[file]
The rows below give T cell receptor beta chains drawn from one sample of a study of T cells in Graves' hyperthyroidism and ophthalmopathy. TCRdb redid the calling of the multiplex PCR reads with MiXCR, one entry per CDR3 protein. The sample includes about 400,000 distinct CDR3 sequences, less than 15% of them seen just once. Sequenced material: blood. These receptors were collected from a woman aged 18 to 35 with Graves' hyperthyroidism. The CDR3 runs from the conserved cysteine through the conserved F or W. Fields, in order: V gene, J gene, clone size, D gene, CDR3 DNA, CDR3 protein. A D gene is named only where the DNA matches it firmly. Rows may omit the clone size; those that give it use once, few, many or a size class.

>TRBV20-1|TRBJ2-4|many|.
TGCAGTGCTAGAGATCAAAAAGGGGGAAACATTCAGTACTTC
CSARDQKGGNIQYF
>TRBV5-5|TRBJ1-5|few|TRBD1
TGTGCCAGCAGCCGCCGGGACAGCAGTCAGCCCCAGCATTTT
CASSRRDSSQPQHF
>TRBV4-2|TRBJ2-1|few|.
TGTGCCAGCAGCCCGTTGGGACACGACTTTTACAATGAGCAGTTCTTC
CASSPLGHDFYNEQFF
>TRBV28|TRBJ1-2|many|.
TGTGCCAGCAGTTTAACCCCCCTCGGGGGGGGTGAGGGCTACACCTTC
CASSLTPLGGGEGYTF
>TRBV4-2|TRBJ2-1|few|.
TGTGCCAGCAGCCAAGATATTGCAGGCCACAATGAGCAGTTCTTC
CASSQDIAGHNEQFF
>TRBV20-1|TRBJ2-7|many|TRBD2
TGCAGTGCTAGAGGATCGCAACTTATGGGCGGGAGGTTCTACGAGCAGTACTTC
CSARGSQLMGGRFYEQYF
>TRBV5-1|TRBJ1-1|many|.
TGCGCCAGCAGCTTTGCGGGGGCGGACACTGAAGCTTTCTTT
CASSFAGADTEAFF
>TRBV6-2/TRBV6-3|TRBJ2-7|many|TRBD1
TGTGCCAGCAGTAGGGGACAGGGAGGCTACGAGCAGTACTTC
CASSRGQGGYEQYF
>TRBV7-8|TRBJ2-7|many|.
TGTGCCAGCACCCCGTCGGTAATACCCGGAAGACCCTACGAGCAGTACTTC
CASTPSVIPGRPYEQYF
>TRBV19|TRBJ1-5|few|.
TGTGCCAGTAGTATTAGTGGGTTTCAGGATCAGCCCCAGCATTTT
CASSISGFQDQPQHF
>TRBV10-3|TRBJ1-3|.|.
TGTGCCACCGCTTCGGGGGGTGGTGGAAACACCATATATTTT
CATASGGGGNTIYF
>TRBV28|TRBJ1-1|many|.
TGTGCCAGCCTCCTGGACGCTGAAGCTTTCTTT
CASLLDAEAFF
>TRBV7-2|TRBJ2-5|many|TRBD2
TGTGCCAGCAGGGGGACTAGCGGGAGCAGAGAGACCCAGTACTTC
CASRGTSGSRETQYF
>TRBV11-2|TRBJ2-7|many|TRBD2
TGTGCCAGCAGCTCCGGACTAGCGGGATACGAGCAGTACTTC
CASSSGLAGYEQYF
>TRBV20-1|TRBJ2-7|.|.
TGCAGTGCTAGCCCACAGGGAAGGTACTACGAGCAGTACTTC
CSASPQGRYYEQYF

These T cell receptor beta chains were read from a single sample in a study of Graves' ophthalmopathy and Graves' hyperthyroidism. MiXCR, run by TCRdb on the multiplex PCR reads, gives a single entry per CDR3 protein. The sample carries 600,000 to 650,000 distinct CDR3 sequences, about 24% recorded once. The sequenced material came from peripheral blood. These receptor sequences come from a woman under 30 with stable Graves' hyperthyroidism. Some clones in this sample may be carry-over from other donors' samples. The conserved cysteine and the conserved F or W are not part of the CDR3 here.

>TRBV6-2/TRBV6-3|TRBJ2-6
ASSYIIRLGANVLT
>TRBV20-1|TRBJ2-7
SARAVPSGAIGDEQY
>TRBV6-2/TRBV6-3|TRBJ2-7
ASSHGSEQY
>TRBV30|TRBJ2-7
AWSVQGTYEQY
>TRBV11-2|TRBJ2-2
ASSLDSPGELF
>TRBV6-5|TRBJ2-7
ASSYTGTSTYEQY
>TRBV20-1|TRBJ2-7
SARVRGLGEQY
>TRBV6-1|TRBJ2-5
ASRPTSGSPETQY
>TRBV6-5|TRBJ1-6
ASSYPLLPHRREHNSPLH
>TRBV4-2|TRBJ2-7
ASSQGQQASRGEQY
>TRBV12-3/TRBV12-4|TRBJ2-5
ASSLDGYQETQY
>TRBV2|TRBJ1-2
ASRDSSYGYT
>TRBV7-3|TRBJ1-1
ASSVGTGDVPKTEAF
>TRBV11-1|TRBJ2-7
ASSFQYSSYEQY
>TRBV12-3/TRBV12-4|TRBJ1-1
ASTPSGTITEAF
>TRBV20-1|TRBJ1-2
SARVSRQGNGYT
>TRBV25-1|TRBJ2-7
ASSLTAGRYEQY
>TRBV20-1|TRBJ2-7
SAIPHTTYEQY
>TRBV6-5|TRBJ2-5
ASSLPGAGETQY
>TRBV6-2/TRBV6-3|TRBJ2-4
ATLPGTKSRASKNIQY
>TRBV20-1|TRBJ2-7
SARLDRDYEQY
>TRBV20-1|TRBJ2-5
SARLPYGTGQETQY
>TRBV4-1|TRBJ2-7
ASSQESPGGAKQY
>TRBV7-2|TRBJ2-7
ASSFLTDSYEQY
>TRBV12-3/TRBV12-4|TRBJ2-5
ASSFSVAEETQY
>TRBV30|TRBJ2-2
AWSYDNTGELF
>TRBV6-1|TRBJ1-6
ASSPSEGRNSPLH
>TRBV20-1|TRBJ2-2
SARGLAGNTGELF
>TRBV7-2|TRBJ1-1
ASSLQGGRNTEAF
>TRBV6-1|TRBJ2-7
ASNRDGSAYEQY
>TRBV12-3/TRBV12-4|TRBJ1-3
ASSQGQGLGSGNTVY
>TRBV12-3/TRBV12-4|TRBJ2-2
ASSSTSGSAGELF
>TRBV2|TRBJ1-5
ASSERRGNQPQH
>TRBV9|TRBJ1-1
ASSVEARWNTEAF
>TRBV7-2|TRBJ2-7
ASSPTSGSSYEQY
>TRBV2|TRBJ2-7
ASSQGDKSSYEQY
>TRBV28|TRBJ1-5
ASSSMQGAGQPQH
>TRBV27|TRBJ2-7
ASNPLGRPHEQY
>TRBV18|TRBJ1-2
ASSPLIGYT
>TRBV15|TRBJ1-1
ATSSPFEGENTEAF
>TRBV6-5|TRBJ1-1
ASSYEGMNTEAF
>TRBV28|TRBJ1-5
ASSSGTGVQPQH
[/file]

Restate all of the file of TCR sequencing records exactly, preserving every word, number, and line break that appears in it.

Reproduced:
The rows below give T cell receptor beta chains drawn from one sample of a study of T cells in Graves' hyperthyroidism and ophthalmopathy. TCRdb redid the calling of the multiplex PCR reads with MiXCR, one entry per CDR3 protein. The sample includes about 400,000 distinct CDR3 sequences, less than 15% of them seen just once. Sequenced material: blood. These receptors were collected from a woman aged 18 to 35 with Graves' hyperthyroidism. The CDR3 runs from the conserved cysteine through the conserved F or W. Fields, in order: V gene, J gene, clone size, D gene, CDR3 DNA, CDR3 protein. A D gene is named only where the DNA matches it firmly. Rows may omit the clone size; those that give it use once, few, many or a size class.

>TRBV20-1|TRBJ2-4|many|.
TGCAGTGCTAGAGATCAAAAAGGGGGAAACATTCAGTACTTC
CSARDQKGGNIQYF
>TRBV5-5|TRBJ1-5|few|TRBD1
TGTGCCAGCAGCCGCCGGGACAGCAGTCAGCCCCAGCATTTT
CASSRRDSSQPQHF
>TRBV4-2|TRBJ2-1|few|.
TGTGCCAGCAGCCCGTTGGGACACGACTTTTACAATGAGCAGTTCTTC
CASSPLGHDFYNEQFF
>TRBV28|TRBJ1-2|many|.
TGTGCCAGCAGTTTAACCCCCCTCGGGGGGGGTGAGGGCTACACCTTC
CASSLTPLGGGEGYTF
>TRBV4-2|TRBJ2-1|few|.
TGTGCCAGCAGCCAAGATATTGCAGGCCACAATGAGCAGTTCTTC
CASSQDIAGHNEQFF
>TRBV20-1|TRBJ2-7|many|TRBD2
TGCAGTGCTAGAGGATCGCAACTTATGGGCGGGAGGTTCTACGAGCAGTACTTC
CSARGSQLMGGRFYEQYF
>TRBV5-1|TRBJ1-1|many|.
TGCGCCAGCAGCTTTGCGGGGGCGGACACTGAAGCTTTCTTT
CASSFAGADTEAFF
>TRBV6-2/TRBV6-3|TRBJ2-7|many|TRBD1
TGTGCCAGCAGTAGGGGACAGGGAGGCTACGAGCAGTACTTC
CASSRGQGGYEQYF
>TRBV7-8|TRBJ2-7|many|.
TGTGCCAGCACCCCGTCGGTAATACCCGGAAGACCCTACGAGCAGTACTTC
CASTPSVIPGRPYEQYF
>TRBV19|TRBJ1-5|few|.
TGTGCCAGTAGTATTAGTGGGTTTCAGGATCAGCCCCAGCATTTT
CASSISGFQDQPQHF
>TRBV10-3|TRBJ1-3|.|.
TGTGCCACCGCTTCGGGGGGTGGTGGAAACACCATATATTTT
CATASGGGGNTIYF
>TRBV28|TRBJ1-1|many|.
TGTGCCAGCCTCCTGGACGCTGAAGCTTTCTTT
CASLLDAEAFF
>TRBV7-2|TRBJ2-5|many|TRBD2
TGTGCCAGCAGGGGGACTAGCGGGAGCAGAGAGACCCAGTACTTC
CASRGTSGSRETQYF
>TRBV11-2|TRBJ2-7|many|TRBD2
TGTGCCAGCAGCTCCGGACTAGCGGGATACGAGCAGTACTTC
CASSSGLAGYEQYF
>TRBV20-1|TRBJ2-7|.|.
TGCAGTGCTAGCCCACAGGGAAGGTACTACGAGCAGTACTTC
CSASPQGRYYEQYF

These T cell receptor beta chains were read from a single sample in a study of Graves' ophthalmopathy and Graves' hyperthyroidism. MiXCR, run by TCRdb on the multiplex PCR reads, gives a single entry per CDR3 protein. The sample carries 600,000 to 650,000 distinct CDR3 sequences, about 24% recorded once. The sequenced material came from peripheral blood. These receptor sequences come from a woman under 30 with stable Graves' hyperthyroidism. Some clones in this sample may be carry-over from other donors' samples. The conserved cysteine and the conserved F or W are not part of the CDR3 here.

>TRBV6-2/TRBV6-3|TRBJ2-6
ASSYIIRLGANVLT
>TRBV20-1|TRBJ2-7
SARAVPSGAIGDEQY
>TRBV6-2/TRBV6-3|TRBJ2-7
ASSHGSEQY
>TRBV30|TRBJ2-7
AWSVQGTYEQY
>TRBV11-2|TRBJ2-2
ASSLDSPGELF
>TRBV6-5|TRBJ2-7
ASSYTGTSTYEQY
>TRBV20-1|TRBJ2-7
SARVRGLGEQY
>TRBV6-1|TRBJ2-5
ASRPTSGSPETQY
>TRBV6-5|TRBJ1-6
ASSYPLLPHRREHNSPLH
>TRBV4-2|TRBJ2-7
ASSQGQQASRGEQY
>TRBV12-3/TRBV12-4|TRBJ2-5
ASSLDGYQETQY
>TRBV2|TRBJ1-2
ASRDSSYGYT
>TRBV7-3|TRBJ1-1
ASSVGTGDVPKTEAF
>TRBV11-1|TRBJ2-7
ASSFQYSSYEQY
>TRBV12-3/TRBV12-4|TRBJ1-1
ASTPSGTITEAF
>TRBV20-1|TRBJ1-2
SARVSRQGNGYT
>TRBV25-1|TRBJ2-7
ASSLTAGRYEQY
>TRBV20-1|TRBJ2-7
SAIPHTTYEQY
>TRBV6-5|TRBJ2-5
ASSLPGAGETQY
>TRBV6-2/TRBV6-3|TRBJ2-4
ATLPGTKSRASKNIQY
>TRBV20-1|TRBJ2-7
SARLDRDYEQY
>TRBV20-1|TRBJ2-5
SARLPYGTGQETQY
>TRBV4-1|TRBJ2-7
ASSQESPGGAKQY
>TRBV7-2|TRBJ2-7
ASSFLTDSYEQY
>TRBV12-3/TRBV12-4|TRBJ2-5
ASSFSVAEETQY
>TRBV30|TRBJ2-2
AWSYDNTGELF
>TRBV6-1|TRBJ1-6
ASSPSEGRNSPLH
>TRBV20-1|TRBJ2-2
SARGLAGNTGELF
>TRBV7-2|TRBJ1-1
ASSLQGGRNTEAF
>TRBV6-1|TRBJ2-7
ASNRDGSAYEQY
>TRBV12-3/TRBV12-4|TRBJ1-3
ASSQGQGLGSGNTVY
>TRBV12-3/TRBV12-4|TRBJ2-2
ASSSTSGSAGELF
>TRBV2|TRBJ1-5
ASSERRGNQPQH
>TRBV9|TRBJ1-1
ASSVEARWNTEAF
>TRBV7-2|TRBJ2-7
ASSPTSGSSYEQY
>TRBV2|TRBJ2-7
ASSQGDKSSYEQY
>TRBV28|TRBJ1-5
ASSSMQGAGQPQH
>TRBV27|TRBJ2-7
ASNPLGRPHEQY
>TRBV18|TRBJ1-2
ASSPLIGYT
>TRBV15|TRBJ1-1
ATSSPFEGENTEAF
>TRBV6-5|TRBJ1-1
ASSYEGMNTEAF
>TRBV28|TRBJ1-5
ASSSGTGVQPQH